The Upshot: Quintet for piano, bass, drums, violin and cello finds a midpoint between collective improvisation and chamber music.
BY MICHAEL TOLAND
Norwegian drummer Thomas Strønen co-leads the jazztronica duo Food with saxist Iain Bellamy, but his other group Time is a Blind Guide is resolutely acoustic. A quintet consisting of piano, bass, drums, violin and cello, TiaBG delicately finds a midpoint between collective improvisation and chamber music. Lucus, the band’s second recording, bears this out, as the musicians take Strønen’s expansive compositions into realms that aren’t quite jazz or classical, or any easily noted genre.
Pianist Ayumi Tanaka and violinist Håkon Asse essentially serve as soloists, while Strønen, bassist Ole Morten Vågan and cellist Lucy Railton the rhythm section. But the musicians mesh as an ensemble, rather than existing as separate units playing alongside each other. On lush cuts “Friday” and “Fugitive Places,” strings and piano weave an intricate web of sound, letting the nuances of each line beckon for attention, rather than demand it. Busier songs like “Release” and “Truth Grows Gradually” emphasize the melody even more heavily, ensuring that the parts form a tuneful whole. The instruments play more freely on “Islay” and “Wednesday,” finding their own ways around Strønen’s shifting rhythms, while still interlocking like a puzzle.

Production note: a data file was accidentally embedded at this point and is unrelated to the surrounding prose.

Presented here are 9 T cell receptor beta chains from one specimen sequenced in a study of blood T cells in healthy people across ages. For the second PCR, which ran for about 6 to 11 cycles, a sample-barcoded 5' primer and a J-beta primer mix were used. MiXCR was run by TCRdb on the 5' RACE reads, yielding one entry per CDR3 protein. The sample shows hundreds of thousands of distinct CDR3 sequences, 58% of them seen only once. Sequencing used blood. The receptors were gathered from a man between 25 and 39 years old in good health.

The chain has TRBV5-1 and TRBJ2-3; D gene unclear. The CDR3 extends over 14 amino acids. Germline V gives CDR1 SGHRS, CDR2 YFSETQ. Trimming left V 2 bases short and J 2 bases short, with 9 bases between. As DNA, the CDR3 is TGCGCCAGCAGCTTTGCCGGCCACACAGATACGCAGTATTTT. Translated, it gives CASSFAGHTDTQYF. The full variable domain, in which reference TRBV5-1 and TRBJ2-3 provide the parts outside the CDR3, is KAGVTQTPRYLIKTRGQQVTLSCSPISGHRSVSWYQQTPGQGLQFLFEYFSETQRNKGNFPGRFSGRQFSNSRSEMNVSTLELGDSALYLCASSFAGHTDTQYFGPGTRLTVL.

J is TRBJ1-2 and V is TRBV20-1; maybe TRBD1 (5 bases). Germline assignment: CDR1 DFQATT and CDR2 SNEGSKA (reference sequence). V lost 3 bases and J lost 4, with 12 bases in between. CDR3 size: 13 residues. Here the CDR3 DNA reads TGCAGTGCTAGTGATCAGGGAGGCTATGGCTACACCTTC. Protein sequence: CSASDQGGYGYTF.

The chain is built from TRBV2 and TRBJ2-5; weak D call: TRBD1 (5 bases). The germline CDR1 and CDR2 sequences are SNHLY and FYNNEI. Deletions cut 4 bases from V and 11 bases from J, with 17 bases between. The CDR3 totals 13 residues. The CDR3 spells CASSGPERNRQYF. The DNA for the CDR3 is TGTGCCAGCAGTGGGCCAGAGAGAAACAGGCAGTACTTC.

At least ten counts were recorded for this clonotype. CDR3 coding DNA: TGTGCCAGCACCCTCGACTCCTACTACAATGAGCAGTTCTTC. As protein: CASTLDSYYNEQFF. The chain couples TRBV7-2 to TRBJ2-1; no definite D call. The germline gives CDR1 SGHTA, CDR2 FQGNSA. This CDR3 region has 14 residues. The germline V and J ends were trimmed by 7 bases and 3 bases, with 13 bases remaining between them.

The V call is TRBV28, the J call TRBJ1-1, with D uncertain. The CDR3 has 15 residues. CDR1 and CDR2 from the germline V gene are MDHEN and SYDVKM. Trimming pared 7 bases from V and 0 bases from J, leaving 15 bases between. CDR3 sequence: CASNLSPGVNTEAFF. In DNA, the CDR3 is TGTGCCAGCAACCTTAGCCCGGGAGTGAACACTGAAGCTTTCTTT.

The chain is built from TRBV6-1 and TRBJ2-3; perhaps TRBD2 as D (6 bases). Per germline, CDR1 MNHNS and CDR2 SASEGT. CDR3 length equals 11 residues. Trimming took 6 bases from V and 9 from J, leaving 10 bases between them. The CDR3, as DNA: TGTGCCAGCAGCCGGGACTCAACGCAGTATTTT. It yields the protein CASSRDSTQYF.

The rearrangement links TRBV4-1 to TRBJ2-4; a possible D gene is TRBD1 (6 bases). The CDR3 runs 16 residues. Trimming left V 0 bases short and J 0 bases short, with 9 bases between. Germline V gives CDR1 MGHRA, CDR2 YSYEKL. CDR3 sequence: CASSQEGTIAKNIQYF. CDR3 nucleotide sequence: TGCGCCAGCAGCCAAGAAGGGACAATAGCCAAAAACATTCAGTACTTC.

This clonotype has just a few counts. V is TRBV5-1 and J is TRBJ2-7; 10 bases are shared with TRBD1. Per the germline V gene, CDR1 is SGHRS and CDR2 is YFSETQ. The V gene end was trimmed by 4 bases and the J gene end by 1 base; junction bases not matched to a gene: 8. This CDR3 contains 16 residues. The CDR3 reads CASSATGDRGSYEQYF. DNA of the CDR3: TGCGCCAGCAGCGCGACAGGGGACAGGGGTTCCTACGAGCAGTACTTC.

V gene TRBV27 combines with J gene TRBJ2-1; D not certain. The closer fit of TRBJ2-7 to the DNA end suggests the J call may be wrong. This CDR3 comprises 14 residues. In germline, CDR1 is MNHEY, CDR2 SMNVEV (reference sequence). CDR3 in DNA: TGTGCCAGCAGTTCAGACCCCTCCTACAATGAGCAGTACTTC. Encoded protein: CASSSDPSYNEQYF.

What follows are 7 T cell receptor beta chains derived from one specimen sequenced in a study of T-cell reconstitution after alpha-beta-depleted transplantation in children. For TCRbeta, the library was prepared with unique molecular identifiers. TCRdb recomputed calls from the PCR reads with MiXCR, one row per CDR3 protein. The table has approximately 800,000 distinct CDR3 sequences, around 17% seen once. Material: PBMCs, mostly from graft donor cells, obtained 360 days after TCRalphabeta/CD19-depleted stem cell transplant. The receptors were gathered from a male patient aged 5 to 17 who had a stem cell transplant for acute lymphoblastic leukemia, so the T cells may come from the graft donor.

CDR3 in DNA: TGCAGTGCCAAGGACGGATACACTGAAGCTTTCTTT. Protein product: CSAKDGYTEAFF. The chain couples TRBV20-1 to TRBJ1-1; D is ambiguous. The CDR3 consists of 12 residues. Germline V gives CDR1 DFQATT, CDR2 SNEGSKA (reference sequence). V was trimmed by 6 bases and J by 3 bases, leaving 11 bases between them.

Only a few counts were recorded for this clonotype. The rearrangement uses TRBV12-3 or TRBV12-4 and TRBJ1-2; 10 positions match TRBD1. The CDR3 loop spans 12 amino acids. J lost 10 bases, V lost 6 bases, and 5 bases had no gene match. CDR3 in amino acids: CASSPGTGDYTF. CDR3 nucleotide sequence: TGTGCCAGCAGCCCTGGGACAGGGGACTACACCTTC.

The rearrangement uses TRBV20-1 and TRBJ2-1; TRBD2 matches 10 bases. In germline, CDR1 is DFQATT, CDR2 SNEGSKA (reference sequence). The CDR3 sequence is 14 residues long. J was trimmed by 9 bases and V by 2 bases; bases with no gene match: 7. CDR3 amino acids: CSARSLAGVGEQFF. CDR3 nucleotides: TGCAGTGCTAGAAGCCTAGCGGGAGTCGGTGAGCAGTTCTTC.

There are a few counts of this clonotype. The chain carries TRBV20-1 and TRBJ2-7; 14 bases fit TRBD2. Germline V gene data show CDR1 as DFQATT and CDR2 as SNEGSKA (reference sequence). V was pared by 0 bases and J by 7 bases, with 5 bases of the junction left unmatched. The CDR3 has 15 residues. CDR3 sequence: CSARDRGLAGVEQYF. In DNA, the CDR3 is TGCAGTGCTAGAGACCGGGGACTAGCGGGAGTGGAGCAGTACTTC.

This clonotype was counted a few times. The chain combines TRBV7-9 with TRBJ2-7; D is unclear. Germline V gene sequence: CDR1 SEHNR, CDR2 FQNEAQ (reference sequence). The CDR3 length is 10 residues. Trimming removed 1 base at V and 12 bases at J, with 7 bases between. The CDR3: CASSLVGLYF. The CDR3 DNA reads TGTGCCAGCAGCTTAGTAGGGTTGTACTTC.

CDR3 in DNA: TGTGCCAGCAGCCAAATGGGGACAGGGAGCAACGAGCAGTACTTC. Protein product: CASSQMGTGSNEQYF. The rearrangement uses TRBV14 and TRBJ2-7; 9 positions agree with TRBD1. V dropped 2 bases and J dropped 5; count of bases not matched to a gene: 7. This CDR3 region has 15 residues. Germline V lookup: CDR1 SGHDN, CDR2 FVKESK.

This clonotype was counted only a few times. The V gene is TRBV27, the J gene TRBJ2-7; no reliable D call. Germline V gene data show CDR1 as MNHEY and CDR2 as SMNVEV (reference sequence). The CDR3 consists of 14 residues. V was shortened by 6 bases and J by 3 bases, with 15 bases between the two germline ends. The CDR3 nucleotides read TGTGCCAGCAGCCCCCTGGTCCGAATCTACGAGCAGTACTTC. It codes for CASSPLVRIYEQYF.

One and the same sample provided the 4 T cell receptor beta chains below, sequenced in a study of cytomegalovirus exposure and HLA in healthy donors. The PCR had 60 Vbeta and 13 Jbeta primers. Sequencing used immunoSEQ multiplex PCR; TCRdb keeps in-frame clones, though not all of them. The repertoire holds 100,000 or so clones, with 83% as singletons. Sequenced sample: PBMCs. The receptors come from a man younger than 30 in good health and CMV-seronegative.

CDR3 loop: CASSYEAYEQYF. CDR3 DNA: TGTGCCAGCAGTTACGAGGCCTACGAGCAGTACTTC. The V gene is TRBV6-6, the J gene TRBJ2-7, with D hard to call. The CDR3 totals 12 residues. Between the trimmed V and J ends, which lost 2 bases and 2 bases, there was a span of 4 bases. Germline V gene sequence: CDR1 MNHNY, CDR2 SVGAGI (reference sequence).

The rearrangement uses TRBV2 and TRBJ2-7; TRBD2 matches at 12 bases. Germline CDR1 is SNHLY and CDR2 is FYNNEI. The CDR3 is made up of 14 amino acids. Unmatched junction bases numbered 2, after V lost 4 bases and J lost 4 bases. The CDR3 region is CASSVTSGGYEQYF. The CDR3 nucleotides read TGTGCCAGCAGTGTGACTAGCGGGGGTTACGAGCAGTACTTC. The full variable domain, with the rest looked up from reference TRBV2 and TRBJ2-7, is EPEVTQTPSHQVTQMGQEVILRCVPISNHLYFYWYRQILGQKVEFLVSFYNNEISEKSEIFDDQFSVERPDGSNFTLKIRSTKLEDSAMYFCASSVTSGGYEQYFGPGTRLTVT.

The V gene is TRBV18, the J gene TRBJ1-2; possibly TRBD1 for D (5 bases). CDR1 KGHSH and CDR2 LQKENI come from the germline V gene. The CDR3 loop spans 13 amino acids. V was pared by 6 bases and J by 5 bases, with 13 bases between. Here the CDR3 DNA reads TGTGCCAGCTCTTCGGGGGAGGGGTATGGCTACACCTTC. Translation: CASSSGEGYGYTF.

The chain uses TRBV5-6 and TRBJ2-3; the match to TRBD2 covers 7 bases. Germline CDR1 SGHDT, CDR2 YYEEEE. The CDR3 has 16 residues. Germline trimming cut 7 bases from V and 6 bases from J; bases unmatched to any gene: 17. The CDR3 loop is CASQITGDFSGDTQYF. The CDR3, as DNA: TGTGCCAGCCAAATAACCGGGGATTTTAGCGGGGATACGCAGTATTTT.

Throughout Strønen holds back, letting his snare and cymbals prod the songs forward, rather than drive them, though he does take the lead on the rhythmcentric midpoint “Baka.” The point is for his writing and ability to lead a band to take center stage. With the way Time is a Blind Guide brings his compositions to pulsating life, the spotlight is justified.
DOWNLOAD: “Wednesday,” “Release,” “Fugitive Places”